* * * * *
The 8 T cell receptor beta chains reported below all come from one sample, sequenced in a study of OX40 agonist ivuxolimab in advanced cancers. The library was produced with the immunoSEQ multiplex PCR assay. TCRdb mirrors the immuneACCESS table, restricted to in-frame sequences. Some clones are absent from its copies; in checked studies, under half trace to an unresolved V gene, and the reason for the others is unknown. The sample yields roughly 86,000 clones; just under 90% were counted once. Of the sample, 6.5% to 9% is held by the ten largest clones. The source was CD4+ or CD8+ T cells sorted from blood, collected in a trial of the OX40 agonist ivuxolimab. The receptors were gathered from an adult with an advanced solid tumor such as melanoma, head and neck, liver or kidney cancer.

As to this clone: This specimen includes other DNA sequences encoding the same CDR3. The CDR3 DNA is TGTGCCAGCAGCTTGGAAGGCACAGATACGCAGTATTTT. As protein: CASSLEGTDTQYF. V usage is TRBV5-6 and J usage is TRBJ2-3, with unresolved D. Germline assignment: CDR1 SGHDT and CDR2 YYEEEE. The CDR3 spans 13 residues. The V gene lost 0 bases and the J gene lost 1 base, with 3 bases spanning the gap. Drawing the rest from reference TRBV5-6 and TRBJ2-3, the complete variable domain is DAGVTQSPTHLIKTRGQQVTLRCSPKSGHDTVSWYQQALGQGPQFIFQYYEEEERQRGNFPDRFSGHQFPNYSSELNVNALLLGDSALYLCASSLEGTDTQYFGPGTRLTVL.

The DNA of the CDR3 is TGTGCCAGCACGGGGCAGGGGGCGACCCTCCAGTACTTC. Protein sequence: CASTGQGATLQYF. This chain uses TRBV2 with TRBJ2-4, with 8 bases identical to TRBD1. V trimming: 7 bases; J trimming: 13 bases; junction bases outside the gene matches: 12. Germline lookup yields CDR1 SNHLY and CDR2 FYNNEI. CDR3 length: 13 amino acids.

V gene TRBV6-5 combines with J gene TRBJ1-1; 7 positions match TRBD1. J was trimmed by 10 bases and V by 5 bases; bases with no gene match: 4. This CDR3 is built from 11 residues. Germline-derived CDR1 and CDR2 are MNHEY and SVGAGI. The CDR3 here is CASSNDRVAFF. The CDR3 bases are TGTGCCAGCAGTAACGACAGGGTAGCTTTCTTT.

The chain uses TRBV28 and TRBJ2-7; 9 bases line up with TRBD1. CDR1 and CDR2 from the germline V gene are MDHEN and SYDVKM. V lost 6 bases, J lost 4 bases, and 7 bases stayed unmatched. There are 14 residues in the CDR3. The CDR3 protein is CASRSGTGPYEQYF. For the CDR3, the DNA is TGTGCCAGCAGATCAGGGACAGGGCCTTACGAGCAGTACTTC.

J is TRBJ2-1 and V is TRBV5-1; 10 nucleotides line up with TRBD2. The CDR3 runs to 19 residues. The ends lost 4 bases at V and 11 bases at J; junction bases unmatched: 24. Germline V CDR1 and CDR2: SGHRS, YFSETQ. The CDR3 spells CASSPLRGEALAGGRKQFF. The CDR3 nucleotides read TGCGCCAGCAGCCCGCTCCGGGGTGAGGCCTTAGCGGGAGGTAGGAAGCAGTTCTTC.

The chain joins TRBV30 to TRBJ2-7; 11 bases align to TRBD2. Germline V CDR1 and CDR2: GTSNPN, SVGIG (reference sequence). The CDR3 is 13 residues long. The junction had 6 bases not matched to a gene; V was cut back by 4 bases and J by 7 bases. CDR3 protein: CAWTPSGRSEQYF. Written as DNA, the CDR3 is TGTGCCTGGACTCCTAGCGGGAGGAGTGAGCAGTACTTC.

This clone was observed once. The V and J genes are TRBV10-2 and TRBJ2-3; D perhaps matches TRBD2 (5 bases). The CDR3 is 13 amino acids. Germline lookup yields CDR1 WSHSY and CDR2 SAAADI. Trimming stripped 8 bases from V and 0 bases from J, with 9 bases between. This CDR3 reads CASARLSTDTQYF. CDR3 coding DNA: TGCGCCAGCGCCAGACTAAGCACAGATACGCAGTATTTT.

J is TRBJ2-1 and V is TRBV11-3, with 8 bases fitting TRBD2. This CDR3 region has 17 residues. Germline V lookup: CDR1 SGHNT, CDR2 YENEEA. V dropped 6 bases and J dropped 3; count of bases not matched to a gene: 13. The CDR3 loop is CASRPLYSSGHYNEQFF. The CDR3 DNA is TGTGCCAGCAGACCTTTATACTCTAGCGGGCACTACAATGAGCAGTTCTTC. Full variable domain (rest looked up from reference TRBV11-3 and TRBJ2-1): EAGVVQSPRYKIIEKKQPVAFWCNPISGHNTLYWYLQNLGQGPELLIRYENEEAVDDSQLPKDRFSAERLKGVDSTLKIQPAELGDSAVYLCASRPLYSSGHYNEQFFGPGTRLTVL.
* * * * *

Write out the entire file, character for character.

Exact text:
The 8 T cell receptor beta chains reported below all come from one sample, sequenced in a study of OX40 agonist ivuxolimab in advanced cancers. The library was produced with the immunoSEQ multiplex PCR assay. TCRdb mirrors the immuneACCESS table, restricted to in-frame sequences. Some clones are absent from its copies; in checked studies, under half trace to an unresolved V gene, and the reason for the others is unknown. The sample yields roughly 86,000 clones; just under 90% were counted once. Of the sample, 6.5% to 9% is held by the ten largest clones. The source was CD4+ or CD8+ T cells sorted from blood, collected in a trial of the OX40 agonist ivuxolimab. The receptors were gathered from an adult with an advanced solid tumor such as melanoma, head and neck, liver or kidney cancer.

As to this clone: This specimen includes other DNA sequences encoding the same CDR3. The CDR3 DNA is TGTGCCAGCAGCTTGGAAGGCACAGATACGCAGTATTTT. As protein: CASSLEGTDTQYF. V usage is TRBV5-6 and J usage is TRBJ2-3, with unresolved D. Germline assignment: CDR1 SGHDT and CDR2 YYEEEE. The CDR3 spans 13 residues. The V gene lost 0 bases and the J gene lost 1 base, with 3 bases spanning the gap. Drawing the rest from reference TRBV5-6 and TRBJ2-3, the complete variable domain is DAGVTQSPTHLIKTRGQQVTLRCSPKSGHDTVSWYQQALGQGPQFIFQYYEEEERQRGNFPDRFSGHQFPNYSSELNVNALLLGDSALYLCASSLEGTDTQYFGPGTRLTVL.

The DNA of the CDR3 is TGTGCCAGCACGGGGCAGGGGGCGACCCTCCAGTACTTC. Protein sequence: CASTGQGATLQYF. This chain uses TRBV2 with TRBJ2-4, with 8 bases identical to TRBD1. V trimming: 7 bases; J trimming: 13 bases; junction bases outside the gene matches: 12. Germline lookup yields CDR1 SNHLY and CDR2 FYNNEI. CDR3 length: 13 amino acids.

V gene TRBV6-5 combines with J gene TRBJ1-1; 7 positions match TRBD1. J was trimmed by 10 bases and V by 5 bases; bases with no gene match: 4. This CDR3 is built from 11 residues. Germline-derived CDR1 and CDR2 are MNHEY and SVGAGI. The CDR3 here is CASSNDRVAFF. The CDR3 bases are TGTGCCAGCAGTAACGACAGGGTAGCTTTCTTT.

The chain uses TRBV28 and TRBJ2-7; 9 bases line up with TRBD1. CDR1 and CDR2 from the germline V gene are MDHEN and SYDVKM. V lost 6 bases, J lost 4 bases, and 7 bases stayed unmatched. There are 14 residues in the CDR3. The CDR3 protein is CASRSGTGPYEQYF. For the CDR3, the DNA is TGTGCCAGCAGATCAGGGACAGGGCCTTACGAGCAGTACTTC.

J is TRBJ2-1 and V is TRBV5-1; 10 nucleotides line up with TRBD2. The CDR3 runs to 19 residues. The ends lost 4 bases at V and 11 bases at J; junction bases unmatched: 24. Germline V CDR1 and CDR2: SGHRS, YFSETQ. The CDR3 spells CASSPLRGEALAGGRKQFF. The CDR3 nucleotides read TGCGCCAGCAGCCCGCTCCGGGGTGAGGCCTTAGCGGGAGGTAGGAAGCAGTTCTTC.

The chain joins TRBV30 to TRBJ2-7; 11 bases align to TRBD2. Germline V CDR1 and CDR2: GTSNPN, SVGIG (reference sequence). The CDR3 is 13 residues long. The junction had 6 bases not matched to a gene; V was cut back by 4 bases and J by 7 bases. CDR3 protein: CAWTPSGRSEQYF. Written as DNA, the CDR3 is TGTGCCTGGACTCCTAGCGGGAGGAGTGAGCAGTACTTC.

This clone was observed once. The V and J genes are TRBV10-2 and TRBJ2-3; D perhaps matches TRBD2 (5 bases). The CDR3 is 13 amino acids. Germline lookup yields CDR1 WSHSY and CDR2 SAAADI. Trimming stripped 8 bases from V and 0 bases from J, with 9 bases between. This CDR3 reads CASARLSTDTQYF. CDR3 coding DNA: TGCGCCAGCGCCAGACTAAGCACAGATACGCAGTATTTT.

J is TRBJ2-1 and V is TRBV11-3, with 8 bases fitting TRBD2. This CDR3 region has 17 residues. Germline V lookup: CDR1 SGHNT, CDR2 YENEEA. V dropped 6 bases and J dropped 3; count of bases not matched to a gene: 13. The CDR3 loop is CASRPLYSSGHYNEQFF. The CDR3 DNA is TGTGCCAGCAGACCTTTATACTCTAGCGGGCACTACAATGAGCAGTTCTTC. Full variable domain (rest looked up from reference TRBV11-3 and TRBJ2-1): EAGVVQSPRYKIIEKKQPVAFWCNPISGHNTLYWYLQNLGQGPELLIRYENEEAVDDSQLPKDRFSAERLKGVDSTLKIQPAELGDSAVYLCASRPLYSSGHYNEQFFGPGTRLTVL.